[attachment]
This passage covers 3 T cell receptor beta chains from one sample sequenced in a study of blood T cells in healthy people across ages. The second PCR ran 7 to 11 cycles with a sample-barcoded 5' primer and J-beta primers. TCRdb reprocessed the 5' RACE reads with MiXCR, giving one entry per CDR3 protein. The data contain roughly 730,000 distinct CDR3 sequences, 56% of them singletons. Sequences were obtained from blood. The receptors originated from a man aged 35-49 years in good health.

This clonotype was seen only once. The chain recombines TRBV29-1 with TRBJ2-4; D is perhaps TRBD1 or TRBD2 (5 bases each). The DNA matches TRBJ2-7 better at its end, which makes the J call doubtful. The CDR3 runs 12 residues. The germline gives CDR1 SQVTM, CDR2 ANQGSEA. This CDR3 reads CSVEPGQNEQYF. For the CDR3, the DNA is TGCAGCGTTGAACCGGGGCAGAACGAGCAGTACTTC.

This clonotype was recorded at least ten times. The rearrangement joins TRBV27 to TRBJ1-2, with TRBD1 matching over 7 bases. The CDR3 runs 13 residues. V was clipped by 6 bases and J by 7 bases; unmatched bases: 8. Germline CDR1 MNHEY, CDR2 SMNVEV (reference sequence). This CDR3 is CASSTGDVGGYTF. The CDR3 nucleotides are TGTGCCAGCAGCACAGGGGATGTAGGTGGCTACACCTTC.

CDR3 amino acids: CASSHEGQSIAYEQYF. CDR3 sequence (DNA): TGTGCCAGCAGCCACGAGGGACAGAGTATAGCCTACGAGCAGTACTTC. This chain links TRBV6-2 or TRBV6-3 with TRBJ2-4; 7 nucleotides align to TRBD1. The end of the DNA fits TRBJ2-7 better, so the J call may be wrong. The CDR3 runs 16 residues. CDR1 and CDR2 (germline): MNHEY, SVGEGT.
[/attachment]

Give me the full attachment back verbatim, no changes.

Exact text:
This passage covers 3 T cell receptor beta chains from one sample sequenced in a study of blood T cells in healthy people across ages. The second PCR ran 7 to 11 cycles with a sample-barcoded 5' primer and J-beta primers. TCRdb reprocessed the 5' RACE reads with MiXCR, giving one entry per CDR3 protein. The data contain roughly 730,000 distinct CDR3 sequences, 56% of them singletons. Sequences were obtained from blood. The receptors originated from a man aged 35-49 years in good health.

This clonotype was seen only once. The chain recombines TRBV29-1 with TRBJ2-4; D is perhaps TRBD1 or TRBD2 (5 bases each). The DNA matches TRBJ2-7 better at its end, which makes the J call doubtful. The CDR3 runs 12 residues. The germline gives CDR1 SQVTM, CDR2 ANQGSEA. This CDR3 reads CSVEPGQNEQYF. For the CDR3, the DNA is TGCAGCGTTGAACCGGGGCAGAACGAGCAGTACTTC.

This clonotype was recorded at least ten times. The rearrangement joins TRBV27 to TRBJ1-2, with TRBD1 matching over 7 bases. The CDR3 runs 13 residues. V was clipped by 6 bases and J by 7 bases; unmatched bases: 8. Germline CDR1 MNHEY, CDR2 SMNVEV (reference sequence). This CDR3 is CASSTGDVGGYTF. The CDR3 nucleotides are TGTGCCAGCAGCACAGGGGATGTAGGTGGCTACACCTTC.

CDR3 amino acids: CASSHEGQSIAYEQYF. CDR3 sequence (DNA): TGTGCCAGCAGCCACGAGGGACAGAGTATAGCCTACGAGCAGTACTTC. This chain links TRBV6-2 or TRBV6-3 with TRBJ2-4; 7 nucleotides align to TRBD1. The end of the DNA fits TRBJ2-7 better, so the J call may be wrong. The CDR3 runs 16 residues. CDR1 and CDR2 (germline): MNHEY, SVGEGT.